Parishioners at St. Patrick's Catholic Church held a rosary and mass in Spanish early Sunday morning to celebrate an event that cannot be explained, and is significant in the life of the church: the Feast Day of Our Lady of Guadalupe.
After singing songs during the 6 a.m. rosary, dancers, called "matachines," danced to the beat of a drum up and down the aisles of the church and continued in the vestibule afterward.
Young men and women dressed in gold satin shirts, "naguillas," which is like an ankle-length kilt, but slit all the way down from the hips, creating a front and back, and boots.
They hold brightly decorated shakers and rattles, and carry a second noisemaker shaped as a small bow and arrow.
When various explorers and voyagers "discovered" America, they discovered vibrant cultures bringing growth and change to life. In school, we may learn about the Aztecs, the Incas and the Mayans, and the stories we do learn may seem distant from human experience.
As the Reformation was beginning to heat up in Europe, in the Americas, a religious far was about to be sparked. On December 9, 1531, in the area of present day Mexico City, a young Aztec man named Juan Diego saw an apparition of Mary, the Mother of Jesus. Juan Diego said Mary, referred to as Our Lady, requested, in Juan Diego's native Nahuatl language, that a church to be built on that site, and Juan Diego relayed the message to the local bishop.
The bishop wanted to see some proof of identification, so Our Lady asked Juan Diego to gather roses that were suddenly growing on the hill. Roses were neither in season nor native to the area. Juan Diego took those to the bishop, wrapping them in his cloak for the journey.
The bishop opened the cloak, and within it, instead of roses, was an image of Mary. In the image, she wore the traditional garments of an Aztec princess. Spanish missionaries on hand at the time showed locals the imagery on the cloak, which they said told the truth of their faith.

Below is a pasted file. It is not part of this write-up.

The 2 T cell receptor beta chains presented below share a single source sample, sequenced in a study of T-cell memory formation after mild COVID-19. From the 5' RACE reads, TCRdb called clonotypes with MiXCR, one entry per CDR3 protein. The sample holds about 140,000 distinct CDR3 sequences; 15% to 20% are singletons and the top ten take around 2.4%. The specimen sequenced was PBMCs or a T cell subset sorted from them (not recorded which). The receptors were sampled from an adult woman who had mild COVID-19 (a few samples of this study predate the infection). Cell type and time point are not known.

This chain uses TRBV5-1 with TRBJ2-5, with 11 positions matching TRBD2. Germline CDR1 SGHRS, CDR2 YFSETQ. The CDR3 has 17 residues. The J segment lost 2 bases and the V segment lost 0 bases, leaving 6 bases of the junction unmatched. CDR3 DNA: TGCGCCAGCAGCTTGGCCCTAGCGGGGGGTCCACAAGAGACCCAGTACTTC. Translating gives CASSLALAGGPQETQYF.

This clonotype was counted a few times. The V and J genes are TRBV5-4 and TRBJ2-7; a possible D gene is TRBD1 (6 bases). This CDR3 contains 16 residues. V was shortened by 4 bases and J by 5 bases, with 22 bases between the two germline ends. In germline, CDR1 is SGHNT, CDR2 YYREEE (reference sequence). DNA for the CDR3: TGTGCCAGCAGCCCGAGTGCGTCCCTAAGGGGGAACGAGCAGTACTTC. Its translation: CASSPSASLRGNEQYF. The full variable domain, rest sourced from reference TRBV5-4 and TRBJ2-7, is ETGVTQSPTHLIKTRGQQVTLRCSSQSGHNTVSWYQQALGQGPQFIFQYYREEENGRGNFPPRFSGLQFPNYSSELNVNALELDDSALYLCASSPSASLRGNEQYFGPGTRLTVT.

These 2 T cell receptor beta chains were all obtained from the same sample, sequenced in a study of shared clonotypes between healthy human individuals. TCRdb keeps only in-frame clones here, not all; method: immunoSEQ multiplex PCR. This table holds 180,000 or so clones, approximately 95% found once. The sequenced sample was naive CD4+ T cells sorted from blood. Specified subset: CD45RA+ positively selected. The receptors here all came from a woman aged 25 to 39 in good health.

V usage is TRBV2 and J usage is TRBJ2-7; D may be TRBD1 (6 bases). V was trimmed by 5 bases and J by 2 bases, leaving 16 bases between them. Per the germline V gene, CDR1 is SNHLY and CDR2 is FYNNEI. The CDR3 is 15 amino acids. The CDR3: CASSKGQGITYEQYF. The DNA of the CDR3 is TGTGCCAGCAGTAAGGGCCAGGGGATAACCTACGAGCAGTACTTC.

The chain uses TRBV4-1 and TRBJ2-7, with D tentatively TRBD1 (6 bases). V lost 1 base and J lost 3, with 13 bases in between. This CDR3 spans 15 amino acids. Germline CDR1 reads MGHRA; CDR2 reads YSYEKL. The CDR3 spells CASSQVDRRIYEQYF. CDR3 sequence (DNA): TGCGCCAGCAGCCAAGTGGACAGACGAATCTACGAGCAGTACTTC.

A mass conversion of millions of Aztecs to Catholicism followed, and put an end to the human sacrifices the Aztecs were performing in an attempt to stop what they believed was the impending end of the world.
The church built on that Hill of Tepeyac is today the most visited Catholic pilgrimage shrine in the world. The original cloak or "tilma" is still there. There are scientists and art restorers who say the image is not painted by human hands, the image and fabric have remained in their original condition for nearly 500 years, though the weak fibers should have decomposed centuries ago. No identifiable paint or dye can be found on the image. The constellation map shown behind Mary holds the same constellations in the sky as on the day of her apparition. When examined with a microscope, the eyes on the image of Mary show the witnesses to the unveiling of the cloak: Juan Diego and the bishop.
One participant, who didn't want to be named for this article, said in addition to worshipping God through the miracle of Our Lady of Guadalupe, the celebration is a way to teach their U.S. born children more about their background. "Our children have the gift of being from both places. I want them to feel like they are from here and have Mexican roots. We can be one America," they said.
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